Does the success of the Crash Bandicoot N. Sane Trilogy speak more about the power of nostalgia or the appetite for platformers in a market dominated by sports games, shooters and RPGs?
Definitely a mix of both. While platformers are interesting and fun when done well, the ultimate rise in technology has left the market thirsty for far more wild, innovative games, with exceptions like Cuphead and Celeste appealing to the old ones who grew up with those type of games. – TokyoExpress5 months ago
Platformers have seen a recent revival with Super Mario Odyssey, A Hat in Time, and many others. And the success of those games shows that there is still room for platformers in the industry. – ankit86975 months ago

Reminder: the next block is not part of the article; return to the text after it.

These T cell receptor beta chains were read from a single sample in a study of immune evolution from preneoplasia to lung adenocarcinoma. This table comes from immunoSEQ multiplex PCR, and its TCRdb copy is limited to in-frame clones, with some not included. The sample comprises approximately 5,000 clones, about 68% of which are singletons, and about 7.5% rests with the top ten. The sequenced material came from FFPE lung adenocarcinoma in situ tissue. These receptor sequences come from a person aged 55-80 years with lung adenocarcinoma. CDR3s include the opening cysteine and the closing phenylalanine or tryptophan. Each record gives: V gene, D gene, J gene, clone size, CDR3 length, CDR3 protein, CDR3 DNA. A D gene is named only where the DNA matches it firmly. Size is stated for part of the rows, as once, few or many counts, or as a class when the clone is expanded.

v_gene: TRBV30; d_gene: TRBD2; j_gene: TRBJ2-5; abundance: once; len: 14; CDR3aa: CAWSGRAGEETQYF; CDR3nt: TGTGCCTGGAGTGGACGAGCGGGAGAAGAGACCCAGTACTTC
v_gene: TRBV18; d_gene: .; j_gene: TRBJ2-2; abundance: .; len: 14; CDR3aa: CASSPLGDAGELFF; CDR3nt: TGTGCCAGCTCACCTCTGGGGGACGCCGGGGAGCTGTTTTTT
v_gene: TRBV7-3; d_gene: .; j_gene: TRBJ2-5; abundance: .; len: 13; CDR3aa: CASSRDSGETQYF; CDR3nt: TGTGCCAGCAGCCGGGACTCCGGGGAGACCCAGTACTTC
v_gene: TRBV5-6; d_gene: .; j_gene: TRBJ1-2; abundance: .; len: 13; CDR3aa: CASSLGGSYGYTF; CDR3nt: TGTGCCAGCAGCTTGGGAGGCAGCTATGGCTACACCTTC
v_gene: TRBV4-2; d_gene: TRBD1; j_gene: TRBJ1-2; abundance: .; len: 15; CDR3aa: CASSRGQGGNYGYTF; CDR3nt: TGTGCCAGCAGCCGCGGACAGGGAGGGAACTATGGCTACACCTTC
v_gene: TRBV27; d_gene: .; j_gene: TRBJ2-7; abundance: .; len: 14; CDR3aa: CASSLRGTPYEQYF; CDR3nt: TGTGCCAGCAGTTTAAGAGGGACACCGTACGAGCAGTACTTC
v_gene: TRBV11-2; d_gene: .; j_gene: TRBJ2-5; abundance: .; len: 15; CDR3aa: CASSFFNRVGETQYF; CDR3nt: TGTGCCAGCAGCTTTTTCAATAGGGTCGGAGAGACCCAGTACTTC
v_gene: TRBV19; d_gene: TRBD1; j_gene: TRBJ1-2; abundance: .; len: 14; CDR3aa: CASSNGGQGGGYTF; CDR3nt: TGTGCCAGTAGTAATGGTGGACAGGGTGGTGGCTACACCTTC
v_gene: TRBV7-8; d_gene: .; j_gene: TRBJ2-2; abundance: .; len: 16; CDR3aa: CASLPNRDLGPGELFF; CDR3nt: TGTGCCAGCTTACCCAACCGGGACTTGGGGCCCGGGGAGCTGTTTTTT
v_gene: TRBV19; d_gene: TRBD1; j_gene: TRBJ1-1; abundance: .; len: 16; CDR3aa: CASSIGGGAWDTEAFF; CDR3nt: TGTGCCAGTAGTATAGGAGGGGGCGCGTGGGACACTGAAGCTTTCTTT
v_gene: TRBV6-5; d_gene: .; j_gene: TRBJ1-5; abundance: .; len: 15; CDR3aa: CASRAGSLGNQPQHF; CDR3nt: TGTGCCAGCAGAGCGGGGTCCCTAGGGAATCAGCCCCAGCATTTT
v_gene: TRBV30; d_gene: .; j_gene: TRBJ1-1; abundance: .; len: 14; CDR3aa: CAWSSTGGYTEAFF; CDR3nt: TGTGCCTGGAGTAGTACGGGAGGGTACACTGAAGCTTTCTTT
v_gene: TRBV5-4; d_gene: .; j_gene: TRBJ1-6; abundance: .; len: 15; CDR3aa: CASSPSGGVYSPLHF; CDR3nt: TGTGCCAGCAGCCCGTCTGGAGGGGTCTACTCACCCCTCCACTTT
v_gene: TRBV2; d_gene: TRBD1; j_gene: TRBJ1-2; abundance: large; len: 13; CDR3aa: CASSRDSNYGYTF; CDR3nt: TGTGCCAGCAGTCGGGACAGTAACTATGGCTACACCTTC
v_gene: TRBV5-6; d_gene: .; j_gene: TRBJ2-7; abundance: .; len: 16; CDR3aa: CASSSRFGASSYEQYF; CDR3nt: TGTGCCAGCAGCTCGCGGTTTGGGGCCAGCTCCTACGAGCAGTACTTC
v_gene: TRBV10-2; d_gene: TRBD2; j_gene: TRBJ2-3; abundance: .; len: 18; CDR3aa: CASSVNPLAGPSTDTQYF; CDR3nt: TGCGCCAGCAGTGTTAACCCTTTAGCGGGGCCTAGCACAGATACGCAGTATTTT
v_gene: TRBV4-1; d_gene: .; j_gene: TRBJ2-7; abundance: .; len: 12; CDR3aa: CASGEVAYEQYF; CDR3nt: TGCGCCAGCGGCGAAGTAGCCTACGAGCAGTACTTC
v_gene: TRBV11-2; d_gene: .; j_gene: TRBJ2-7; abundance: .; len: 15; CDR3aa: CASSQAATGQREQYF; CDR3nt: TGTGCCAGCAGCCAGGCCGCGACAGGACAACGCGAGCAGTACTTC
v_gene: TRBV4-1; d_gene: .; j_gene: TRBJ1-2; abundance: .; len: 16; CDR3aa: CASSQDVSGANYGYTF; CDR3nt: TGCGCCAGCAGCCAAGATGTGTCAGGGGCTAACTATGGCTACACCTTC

I believe a revival may have already begun, but a lot of my knowledge comes from the indie game market. Someone else mentioned the success of Cuphead, I would add Shovel Knight to that, as games that appeal to nostalgia but in very different ways. On the other hand, both INSIDE and LIMBO by PlayDead are wildly acclaimed puzzle platformers that don't necessarily appeal to nostalgia in the same way. Ori and the Blind Forest behaves in a similar vein. For 3D platformers, someone mentioned a Hat in Time, though I'd also mention Yooka-Laylee, though it had a rocky launch. It can also be mentioned from both consumer AND developer point-of-view; nostalgia appeals to those who grew up with these kind of games, but a lot of people that grew up with these kind of games are now making them. From the indie standpoint, developers are reimagining the styles of games that they grew up with and rejuvenating dying forms. Maybe there's a point to be said about the motivations behind releasing platformers for indie developers versus massive franchises. – caffeine3 months ago